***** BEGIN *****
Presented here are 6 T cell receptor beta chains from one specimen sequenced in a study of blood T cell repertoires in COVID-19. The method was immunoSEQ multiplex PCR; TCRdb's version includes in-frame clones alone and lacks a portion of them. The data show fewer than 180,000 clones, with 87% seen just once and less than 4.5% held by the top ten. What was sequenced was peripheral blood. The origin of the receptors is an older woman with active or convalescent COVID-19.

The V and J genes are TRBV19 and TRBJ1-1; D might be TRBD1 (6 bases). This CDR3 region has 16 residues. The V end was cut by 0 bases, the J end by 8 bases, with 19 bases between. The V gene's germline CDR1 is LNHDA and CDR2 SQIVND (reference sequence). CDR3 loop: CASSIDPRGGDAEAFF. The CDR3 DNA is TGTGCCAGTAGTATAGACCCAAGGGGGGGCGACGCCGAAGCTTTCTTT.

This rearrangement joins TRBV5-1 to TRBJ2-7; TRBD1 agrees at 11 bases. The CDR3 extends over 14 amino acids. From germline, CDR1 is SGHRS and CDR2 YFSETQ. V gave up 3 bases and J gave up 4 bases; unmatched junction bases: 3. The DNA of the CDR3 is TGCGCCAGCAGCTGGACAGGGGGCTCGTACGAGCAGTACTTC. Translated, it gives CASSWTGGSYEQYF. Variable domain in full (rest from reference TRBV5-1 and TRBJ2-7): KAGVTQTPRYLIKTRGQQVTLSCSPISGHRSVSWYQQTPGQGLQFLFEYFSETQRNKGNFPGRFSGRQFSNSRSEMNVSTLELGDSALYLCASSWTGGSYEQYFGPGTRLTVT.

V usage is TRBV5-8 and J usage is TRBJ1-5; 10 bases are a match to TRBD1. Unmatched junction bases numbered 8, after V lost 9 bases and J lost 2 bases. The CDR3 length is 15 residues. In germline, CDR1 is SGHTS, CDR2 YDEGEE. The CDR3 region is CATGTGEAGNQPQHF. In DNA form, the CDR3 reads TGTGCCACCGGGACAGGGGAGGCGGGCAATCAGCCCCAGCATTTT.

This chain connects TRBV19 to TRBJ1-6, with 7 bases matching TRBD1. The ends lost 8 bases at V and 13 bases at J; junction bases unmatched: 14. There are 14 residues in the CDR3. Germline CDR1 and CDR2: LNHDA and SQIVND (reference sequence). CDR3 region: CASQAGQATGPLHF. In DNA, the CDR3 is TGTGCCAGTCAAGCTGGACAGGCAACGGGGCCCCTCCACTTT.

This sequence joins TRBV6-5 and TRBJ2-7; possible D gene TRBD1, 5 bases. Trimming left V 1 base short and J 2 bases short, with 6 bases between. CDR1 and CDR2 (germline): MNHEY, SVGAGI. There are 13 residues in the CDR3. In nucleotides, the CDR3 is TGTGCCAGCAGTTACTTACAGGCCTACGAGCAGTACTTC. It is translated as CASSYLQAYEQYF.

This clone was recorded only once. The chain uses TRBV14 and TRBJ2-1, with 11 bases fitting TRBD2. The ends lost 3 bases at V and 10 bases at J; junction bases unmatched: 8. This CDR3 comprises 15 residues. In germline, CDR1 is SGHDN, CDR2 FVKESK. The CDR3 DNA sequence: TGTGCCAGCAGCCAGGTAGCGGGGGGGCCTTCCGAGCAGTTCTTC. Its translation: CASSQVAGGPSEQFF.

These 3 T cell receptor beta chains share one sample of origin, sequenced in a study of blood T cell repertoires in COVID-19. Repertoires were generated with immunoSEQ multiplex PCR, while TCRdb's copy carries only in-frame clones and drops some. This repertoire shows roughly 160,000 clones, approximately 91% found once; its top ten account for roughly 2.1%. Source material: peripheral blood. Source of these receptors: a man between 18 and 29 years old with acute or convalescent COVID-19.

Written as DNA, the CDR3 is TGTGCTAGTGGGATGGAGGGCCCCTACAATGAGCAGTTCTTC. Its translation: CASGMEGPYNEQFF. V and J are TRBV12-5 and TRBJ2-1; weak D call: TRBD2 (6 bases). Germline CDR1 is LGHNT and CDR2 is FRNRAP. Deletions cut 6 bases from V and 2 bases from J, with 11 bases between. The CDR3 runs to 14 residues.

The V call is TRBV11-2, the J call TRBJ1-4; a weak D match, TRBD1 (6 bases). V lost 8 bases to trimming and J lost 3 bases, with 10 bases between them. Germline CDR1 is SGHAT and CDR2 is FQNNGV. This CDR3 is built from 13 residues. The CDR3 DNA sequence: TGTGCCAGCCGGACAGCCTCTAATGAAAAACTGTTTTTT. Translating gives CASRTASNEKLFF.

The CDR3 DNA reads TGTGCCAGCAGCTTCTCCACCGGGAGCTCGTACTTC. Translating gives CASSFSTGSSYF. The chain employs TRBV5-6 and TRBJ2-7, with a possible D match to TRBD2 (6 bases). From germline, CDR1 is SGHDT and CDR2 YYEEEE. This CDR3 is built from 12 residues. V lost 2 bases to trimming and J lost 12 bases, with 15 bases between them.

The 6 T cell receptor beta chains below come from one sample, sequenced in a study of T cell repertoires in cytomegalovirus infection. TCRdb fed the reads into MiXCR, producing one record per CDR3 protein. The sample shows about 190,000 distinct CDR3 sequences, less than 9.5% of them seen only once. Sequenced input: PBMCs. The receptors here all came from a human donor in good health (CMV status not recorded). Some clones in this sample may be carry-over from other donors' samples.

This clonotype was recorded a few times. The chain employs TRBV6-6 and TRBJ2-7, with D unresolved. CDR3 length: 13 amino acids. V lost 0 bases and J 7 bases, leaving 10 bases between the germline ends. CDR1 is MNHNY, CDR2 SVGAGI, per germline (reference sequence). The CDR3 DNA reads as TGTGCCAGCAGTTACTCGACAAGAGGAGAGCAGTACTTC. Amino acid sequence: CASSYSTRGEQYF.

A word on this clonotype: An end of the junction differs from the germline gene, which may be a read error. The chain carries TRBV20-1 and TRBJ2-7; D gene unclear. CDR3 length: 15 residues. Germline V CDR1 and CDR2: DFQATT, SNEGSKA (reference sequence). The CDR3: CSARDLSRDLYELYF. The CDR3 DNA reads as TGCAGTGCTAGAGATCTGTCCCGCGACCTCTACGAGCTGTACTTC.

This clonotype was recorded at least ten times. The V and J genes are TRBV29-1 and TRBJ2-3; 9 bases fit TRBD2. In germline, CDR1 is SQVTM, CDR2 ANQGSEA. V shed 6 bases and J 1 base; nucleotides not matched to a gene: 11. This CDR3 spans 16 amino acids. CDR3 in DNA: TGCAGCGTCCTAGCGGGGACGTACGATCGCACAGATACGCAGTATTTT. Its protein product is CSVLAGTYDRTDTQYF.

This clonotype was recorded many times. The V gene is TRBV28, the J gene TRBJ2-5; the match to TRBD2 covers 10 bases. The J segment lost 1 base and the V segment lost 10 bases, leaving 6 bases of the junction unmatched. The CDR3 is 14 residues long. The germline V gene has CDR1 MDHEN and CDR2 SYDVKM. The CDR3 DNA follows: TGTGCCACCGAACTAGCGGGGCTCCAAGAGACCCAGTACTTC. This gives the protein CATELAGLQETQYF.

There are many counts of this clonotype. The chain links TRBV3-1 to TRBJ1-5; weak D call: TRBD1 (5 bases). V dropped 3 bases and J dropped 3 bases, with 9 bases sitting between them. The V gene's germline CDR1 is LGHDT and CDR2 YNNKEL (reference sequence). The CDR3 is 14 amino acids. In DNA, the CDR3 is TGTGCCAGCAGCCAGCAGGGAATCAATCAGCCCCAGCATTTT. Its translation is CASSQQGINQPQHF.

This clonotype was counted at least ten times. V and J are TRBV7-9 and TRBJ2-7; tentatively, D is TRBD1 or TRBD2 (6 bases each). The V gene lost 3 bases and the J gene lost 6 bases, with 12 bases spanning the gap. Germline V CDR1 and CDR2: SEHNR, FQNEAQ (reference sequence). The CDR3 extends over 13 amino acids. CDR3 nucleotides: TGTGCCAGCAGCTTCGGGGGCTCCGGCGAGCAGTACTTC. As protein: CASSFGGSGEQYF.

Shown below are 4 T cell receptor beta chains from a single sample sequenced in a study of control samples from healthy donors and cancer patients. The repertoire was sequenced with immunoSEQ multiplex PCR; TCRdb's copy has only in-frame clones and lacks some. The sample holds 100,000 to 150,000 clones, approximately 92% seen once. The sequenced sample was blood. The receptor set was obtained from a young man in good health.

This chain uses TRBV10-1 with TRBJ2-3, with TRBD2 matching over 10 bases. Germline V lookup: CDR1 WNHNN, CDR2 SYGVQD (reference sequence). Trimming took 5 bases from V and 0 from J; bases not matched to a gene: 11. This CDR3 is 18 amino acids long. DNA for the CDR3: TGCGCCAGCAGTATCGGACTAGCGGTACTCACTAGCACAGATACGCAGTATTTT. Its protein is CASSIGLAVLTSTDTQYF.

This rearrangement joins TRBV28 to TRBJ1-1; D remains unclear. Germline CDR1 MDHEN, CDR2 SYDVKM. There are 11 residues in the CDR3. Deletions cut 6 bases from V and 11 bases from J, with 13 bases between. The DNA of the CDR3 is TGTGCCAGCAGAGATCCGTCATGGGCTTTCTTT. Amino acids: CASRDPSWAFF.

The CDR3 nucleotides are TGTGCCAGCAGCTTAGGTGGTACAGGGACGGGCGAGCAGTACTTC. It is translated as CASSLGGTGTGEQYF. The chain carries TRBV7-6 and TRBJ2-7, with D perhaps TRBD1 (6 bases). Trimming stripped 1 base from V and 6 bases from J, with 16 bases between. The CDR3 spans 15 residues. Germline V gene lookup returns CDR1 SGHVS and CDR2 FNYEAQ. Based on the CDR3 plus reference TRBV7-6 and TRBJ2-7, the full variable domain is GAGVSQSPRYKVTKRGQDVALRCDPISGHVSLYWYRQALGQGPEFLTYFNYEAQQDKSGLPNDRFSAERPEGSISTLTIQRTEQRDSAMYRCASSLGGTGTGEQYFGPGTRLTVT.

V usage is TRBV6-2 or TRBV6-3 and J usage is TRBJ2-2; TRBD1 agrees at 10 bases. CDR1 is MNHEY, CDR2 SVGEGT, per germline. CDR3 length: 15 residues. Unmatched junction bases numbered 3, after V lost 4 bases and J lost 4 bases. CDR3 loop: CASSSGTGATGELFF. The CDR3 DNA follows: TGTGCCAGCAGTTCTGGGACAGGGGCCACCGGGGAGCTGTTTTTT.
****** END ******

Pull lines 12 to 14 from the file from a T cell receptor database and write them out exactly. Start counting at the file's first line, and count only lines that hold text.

The 6 T cell receptor beta chains below come from one sample, sequenced in a study of T cell repertoires in cytomegalovirus infection. TCRdb fed the reads into MiXCR, producing one record per CDR3 protein. The sample shows about 190,000 distinct CDR3 sequences, less than 9.5% of them seen only once. Sequenced input: PBMCs. The receptors here all came from a human donor in good health (CMV status not recorded). Some clones in this sample may be carry-over from other donors' samples.

This clonotype was recorded a few times. The chain employs TRBV6-6 and TRBJ2-7, with D unresolved. CDR3 length: 13 amino acids. V lost 0 bases and J 7 bases, leaving 10 bases between the germline ends. CDR1 is MNHNY, CDR2 SVGAGI, per germline (reference sequence). The CDR3 DNA reads as TGTGCCAGCAGTTACTCGACAAGAGGAGAGCAGTACTTC. Amino acid sequence: CASSYSTRGEQYF.

A word on this clonotype: An end of the junction differs from the germline gene, which may be a read error. The chain carries TRBV20-1 and TRBJ2-7; D gene unclear. CDR3 length: 15 residues. Germline V CDR1 and CDR2: DFQATT, SNEGSKA (reference sequence). The CDR3: CSARDLSRDLYELYF. The CDR3 DNA reads as TGCAGTGCTAGAGATCTGTCCCGCGACCTCTACGAGCTGTACTTC.